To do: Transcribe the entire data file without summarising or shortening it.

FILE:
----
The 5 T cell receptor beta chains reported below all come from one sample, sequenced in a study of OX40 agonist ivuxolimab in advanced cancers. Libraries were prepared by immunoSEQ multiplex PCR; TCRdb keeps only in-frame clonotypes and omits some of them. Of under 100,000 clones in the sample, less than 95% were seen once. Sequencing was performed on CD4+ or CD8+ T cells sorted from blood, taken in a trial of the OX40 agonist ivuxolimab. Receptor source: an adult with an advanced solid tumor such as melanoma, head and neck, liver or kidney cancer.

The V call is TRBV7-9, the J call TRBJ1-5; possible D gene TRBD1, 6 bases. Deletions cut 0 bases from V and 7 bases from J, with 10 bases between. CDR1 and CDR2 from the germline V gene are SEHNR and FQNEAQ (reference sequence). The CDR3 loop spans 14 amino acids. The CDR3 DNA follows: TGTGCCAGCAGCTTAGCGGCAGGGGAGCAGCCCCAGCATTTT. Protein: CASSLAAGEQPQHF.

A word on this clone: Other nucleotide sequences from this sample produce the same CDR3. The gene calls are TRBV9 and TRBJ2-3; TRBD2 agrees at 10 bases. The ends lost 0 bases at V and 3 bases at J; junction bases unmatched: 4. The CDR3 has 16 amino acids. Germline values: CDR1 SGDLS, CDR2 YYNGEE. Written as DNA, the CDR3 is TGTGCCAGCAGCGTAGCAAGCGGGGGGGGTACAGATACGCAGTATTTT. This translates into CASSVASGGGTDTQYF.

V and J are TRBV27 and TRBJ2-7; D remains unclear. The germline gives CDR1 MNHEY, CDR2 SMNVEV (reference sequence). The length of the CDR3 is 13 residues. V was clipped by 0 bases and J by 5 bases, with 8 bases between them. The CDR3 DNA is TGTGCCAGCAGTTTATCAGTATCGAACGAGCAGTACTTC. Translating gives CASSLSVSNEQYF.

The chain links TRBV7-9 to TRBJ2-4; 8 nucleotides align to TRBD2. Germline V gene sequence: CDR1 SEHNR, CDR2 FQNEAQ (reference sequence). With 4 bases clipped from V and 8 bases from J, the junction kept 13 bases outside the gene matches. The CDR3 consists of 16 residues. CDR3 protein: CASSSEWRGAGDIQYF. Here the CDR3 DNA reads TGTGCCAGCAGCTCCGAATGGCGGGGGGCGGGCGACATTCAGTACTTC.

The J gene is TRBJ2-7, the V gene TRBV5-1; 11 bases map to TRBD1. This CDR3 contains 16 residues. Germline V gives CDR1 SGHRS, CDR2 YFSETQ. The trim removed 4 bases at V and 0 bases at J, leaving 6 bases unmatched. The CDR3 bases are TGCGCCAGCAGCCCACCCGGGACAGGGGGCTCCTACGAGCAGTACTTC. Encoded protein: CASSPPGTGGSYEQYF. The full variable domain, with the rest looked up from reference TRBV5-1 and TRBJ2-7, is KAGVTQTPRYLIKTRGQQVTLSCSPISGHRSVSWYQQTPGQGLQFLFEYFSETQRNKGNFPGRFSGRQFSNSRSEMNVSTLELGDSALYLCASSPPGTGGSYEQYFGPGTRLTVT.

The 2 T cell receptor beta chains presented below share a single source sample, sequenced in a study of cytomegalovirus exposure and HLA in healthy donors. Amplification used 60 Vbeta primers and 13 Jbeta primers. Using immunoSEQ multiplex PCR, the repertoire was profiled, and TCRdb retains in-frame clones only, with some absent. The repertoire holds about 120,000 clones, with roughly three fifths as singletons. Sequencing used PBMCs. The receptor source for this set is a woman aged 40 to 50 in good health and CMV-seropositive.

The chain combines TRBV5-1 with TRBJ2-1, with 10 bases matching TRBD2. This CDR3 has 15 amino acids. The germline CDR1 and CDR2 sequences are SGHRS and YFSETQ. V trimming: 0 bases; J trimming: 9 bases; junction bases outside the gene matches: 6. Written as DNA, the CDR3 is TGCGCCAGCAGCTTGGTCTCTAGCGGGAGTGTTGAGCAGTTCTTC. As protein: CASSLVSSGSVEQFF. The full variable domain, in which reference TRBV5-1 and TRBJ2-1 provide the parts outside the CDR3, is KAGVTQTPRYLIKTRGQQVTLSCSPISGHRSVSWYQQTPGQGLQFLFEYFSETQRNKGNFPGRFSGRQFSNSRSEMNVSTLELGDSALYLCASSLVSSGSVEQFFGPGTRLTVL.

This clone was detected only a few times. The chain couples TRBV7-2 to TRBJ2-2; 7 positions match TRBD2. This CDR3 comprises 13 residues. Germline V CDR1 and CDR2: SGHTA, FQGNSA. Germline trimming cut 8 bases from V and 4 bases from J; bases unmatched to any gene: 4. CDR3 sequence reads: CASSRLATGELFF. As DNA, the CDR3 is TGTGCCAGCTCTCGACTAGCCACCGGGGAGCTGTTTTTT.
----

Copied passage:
The 5 T cell receptor beta chains reported below all come from one sample, sequenced in a study of OX40 agonist ivuxolimab in advanced cancers. Libraries were prepared by immunoSEQ multiplex PCR; TCRdb keeps only in-frame clonotypes and omits some of them. Of under 100,000 clones in the sample, less than 95% were seen once. Sequencing was performed on CD4+ or CD8+ T cells sorted from blood, taken in a trial of the OX40 agonist ivuxolimab. Receptor source: an adult with an advanced solid tumor such as melanoma, head and neck, liver or kidney cancer.

The V call is TRBV7-9, the J call TRBJ1-5; possible D gene TRBD1, 6 bases. Deletions cut 0 bases from V and 7 bases from J, with 10 bases between. CDR1 and CDR2 from the germline V gene are SEHNR and FQNEAQ (reference sequence). The CDR3 loop spans 14 amino acids. The CDR3 DNA follows: TGTGCCAGCAGCTTAGCGGCAGGGGAGCAGCCCCAGCATTTT. Protein: CASSLAAGEQPQHF.

A word on this clone: Other nucleotide sequences from this sample produce the same CDR3. The gene calls are TRBV9 and TRBJ2-3; TRBD2 agrees at 10 bases. The ends lost 0 bases at V and 3 bases at J; junction bases unmatched: 4. The CDR3 has 16 amino acids. Germline values: CDR1 SGDLS, CDR2 YYNGEE. Written as DNA, the CDR3 is TGTGCCAGCAGCGTAGCAAGCGGGGGGGGTACAGATACGCAGTATTTT. This translates into CASSVASGGGTDTQYF.

V and J are TRBV27 and TRBJ2-7; D remains unclear. The germline gives CDR1 MNHEY, CDR2 SMNVEV (reference sequence). The length of the CDR3 is 13 residues. V was clipped by 0 bases and J by 5 bases, with 8 bases between them. The CDR3 DNA is TGTGCCAGCAGTTTATCAGTATCGAACGAGCAGTACTTC. Translating gives CASSLSVSNEQYF.

The chain links TRBV7-9 to TRBJ2-4; 8 nucleotides align to TRBD2. Germline V gene sequence: CDR1 SEHNR, CDR2 FQNEAQ (reference sequence). With 4 bases clipped from V and 8 bases from J, the junction kept 13 bases outside the gene matches. The CDR3 consists of 16 residues. CDR3 protein: CASSSEWRGAGDIQYF. Here the CDR3 DNA reads TGTGCCAGCAGCTCCGAATGGCGGGGGGCGGGCGACATTCAGTACTTC.

The J gene is TRBJ2-7, the V gene TRBV5-1; 11 bases map to TRBD1. This CDR3 contains 16 residues. Germline V gives CDR1 SGHRS, CDR2 YFSETQ. The trim removed 4 bases at V and 0 bases at J, leaving 6 bases unmatched. The CDR3 bases are TGCGCCAGCAGCCCACCCGGGACAGGGGGCTCCTACGAGCAGTACTTC. Encoded protein: CASSPPGTGGSYEQYF. The full variable domain, with the rest looked up from reference TRBV5-1 and TRBJ2-7, is KAGVTQTPRYLIKTRGQQVTLSCSPISGHRSVSWYQQTPGQGLQFLFEYFSETQRNKGNFPGRFSGRQFSNSRSEMNVSTLELGDSALYLCASSPPGTGGSYEQYFGPGTRLTVT.

The 2 T cell receptor beta chains presented below share a single source sample, sequenced in a study of cytomegalovirus exposure and HLA in healthy donors. Amplification used 60 Vbeta primers and 13 Jbeta primers. Using immunoSEQ multiplex PCR, the repertoire was profiled, and TCRdb retains in-frame clones only, with some absent. The repertoire holds about 120,000 clones, with roughly three fifths as singletons. Sequencing used PBMCs. The receptor source for this set is a woman aged 40 to 50 in good health and CMV-seropositive.

The chain combines TRBV5-1 with TRBJ2-1, with 10 bases matching TRBD2. This CDR3 has 15 amino acids. The germline CDR1 and CDR2 sequences are SGHRS and YFSETQ. V trimming: 0 bases; J trimming: 9 bases; junction bases outside the gene matches: 6. Written as DNA, the CDR3 is TGCGCCAGCAGCTTGGTCTCTAGCGGGAGTGTTGAGCAGTTCTTC. As protein: CASSLVSSGSVEQFF. The full variable domain, in which reference TRBV5-1 and TRBJ2-1 provide the parts outside the CDR3, is KAGVTQTPRYLIKTRGQQVTLSCSPISGHRSVSWYQQTPGQGLQFLFEYFSETQRNKGNFPGRFSGRQFSNSRSEMNVSTLELGDSALYLCASSLVSSGSVEQFFGPGTRLTVL.

This clone was detected only a few times. The chain couples TRBV7-2 to TRBJ2-2; 7 positions match TRBD2. This CDR3 comprises 13 residues. Germline V CDR1 and CDR2: SGHTA, FQGNSA. Germline trimming cut 8 bases from V and 4 bases from J; bases unmatched to any gene: 4. CDR3 sequence reads: CASSRLATGELFF. As DNA, the CDR3 is TGTGCCAGCTCTCGACTAGCCACCGGGGAGCTGTTTTTT.